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tv review: rebellion


Rebellion is a historical drama that puts women at the centre of the action. The five-part mini series premiered earlier this year, coinciding with the 100th anniversary of the 1916 Easter Rising in Ireland, and is still available on Netflix for subscribers to binge-watch at their leisure.

The series begins in 1914, with three young Irish women performing a Gilbert and Sullivan number for a wealthy Dublin audience (true to the musical and the era that is being depicted, they are dressed as Japanese schoolgirls). ‘Three little maids from school are we,’ they sing merrily, as Britain and the world around them teeters on the brink of war. By the end of episode five, these women – and the world in which they live – are almost unrecognisable.

Based on real historical events but following mainly fictional characters, Rebellion focuses on individual experiences of the Easter Rising (also called the Easter Rebellion). In 1916, Ireland was still a colony of the British Empire, but some Irish people wanted to govern themselves. While war raged on the European continent, Irish nationalist groups took control of major buildings in Dublin and proclaimed an Irish Republic. Though they eventually surrendered and the British army carried out harsh punishments for those involved, the Easter Rising is seen as a significant moment in Irish history.

The series focuses on the Rising and its immediate aftermath, and its central characters each represent a different experience of the events. The three women who we meet at the beginning are Elizabeth Butler (Charlie Murphy), a banker’s daughter who defies her family and joins the Rising as a medic; Frances O’Flaherty (Ruth Bradley), a young woman determined to prove her worth to the republican cause; and May Lacey (Sarah Greene) who works as a secretary for the British administration and is having an affair with her superior.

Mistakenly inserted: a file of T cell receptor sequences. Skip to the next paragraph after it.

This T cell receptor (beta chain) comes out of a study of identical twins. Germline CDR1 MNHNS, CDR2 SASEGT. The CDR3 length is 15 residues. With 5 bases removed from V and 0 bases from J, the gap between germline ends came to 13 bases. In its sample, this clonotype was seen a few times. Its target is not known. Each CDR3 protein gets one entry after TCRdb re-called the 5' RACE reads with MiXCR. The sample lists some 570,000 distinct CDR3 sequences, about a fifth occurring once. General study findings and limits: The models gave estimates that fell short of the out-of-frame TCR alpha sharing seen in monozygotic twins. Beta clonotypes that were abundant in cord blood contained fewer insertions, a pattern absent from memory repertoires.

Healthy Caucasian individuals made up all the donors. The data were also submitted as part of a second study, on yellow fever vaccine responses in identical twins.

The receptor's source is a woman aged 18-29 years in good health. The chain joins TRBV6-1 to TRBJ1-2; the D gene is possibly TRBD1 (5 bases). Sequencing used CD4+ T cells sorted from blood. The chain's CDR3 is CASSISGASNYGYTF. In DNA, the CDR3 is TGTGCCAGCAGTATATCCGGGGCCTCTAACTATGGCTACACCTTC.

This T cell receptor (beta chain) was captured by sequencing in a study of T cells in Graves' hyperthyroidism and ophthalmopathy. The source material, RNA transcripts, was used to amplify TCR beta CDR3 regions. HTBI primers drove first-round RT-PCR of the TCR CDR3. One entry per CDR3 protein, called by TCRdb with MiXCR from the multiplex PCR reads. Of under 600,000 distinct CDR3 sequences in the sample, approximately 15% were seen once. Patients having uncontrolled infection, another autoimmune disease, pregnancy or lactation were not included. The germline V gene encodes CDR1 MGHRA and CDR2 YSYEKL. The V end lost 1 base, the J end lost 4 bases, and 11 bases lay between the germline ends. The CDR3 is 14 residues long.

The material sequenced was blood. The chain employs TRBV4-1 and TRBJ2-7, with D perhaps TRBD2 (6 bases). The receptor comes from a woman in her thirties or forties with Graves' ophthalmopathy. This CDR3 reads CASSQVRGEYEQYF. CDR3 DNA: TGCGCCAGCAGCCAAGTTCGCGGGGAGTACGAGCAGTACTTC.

The program also follows Elizabeth’s army officer fiancé Stephen Lyons (Paul Reid), and the Mahon family – Jimmy (Brian Gleeson), a member of the Irish Citizen Army and Elizabeth’s unconventional love interest, his brother Arthur (Barry Ward), home on leave from the front when the uprising begins, and Arthur’s wife Peggy (Lydia McGuinness), who cares for her children at home while the Rising goes on around her.

Throughout the series, all of these characters face conflicted loyalties, difficult choices, and devastating losses. The overarching theme of Rebellion works in multiple ways: of course, the title refers to the Easter Rising itself, but there are also the smaller, more personal rebellions, particularly of the lead female characters. Elizabeth rebels against her family and her expected path as a wife, refusing the life that has been laid out for her. Frances rejects the gender roles that persist among the members of the Rising, insisting that she be allowed to participate in armed conflict with the men. May, on the other hand, rebels by having her affair, only to find that the status quo might prevail in her personal life as well as the political sphere.

The series also makes clear the limited choices available to women of all classes in that era. Elizabeth is told by her mother that a good marriage is the only chance a woman has for security, but in order to pursue the cause she believes in, she has to leave not only her marriage, but her family, reputation, and entire life behind. In very different circumstances, Peggy Mahon must encourage her husband to return to the front so that her family can survive on the army separation allowance, even though it means she will be left to raise her children alone and might never see her husband again. Refreshingly, the show doesn’t make a judgment of these women and their choices; it simply shows us they were made in difficult circumstances.

Rebellion might not do everything it could or should, but it is certainly thought provoking. It shines a light on female experiences of political and social upheaval, and the ways in which they can be both shared with and entirely different from those of men. While perhaps not the most memorable series available on Netflix, it is worth a watch for anyone interested in an introduction to Irish history or, indeed, how women’s stories are told on screen.

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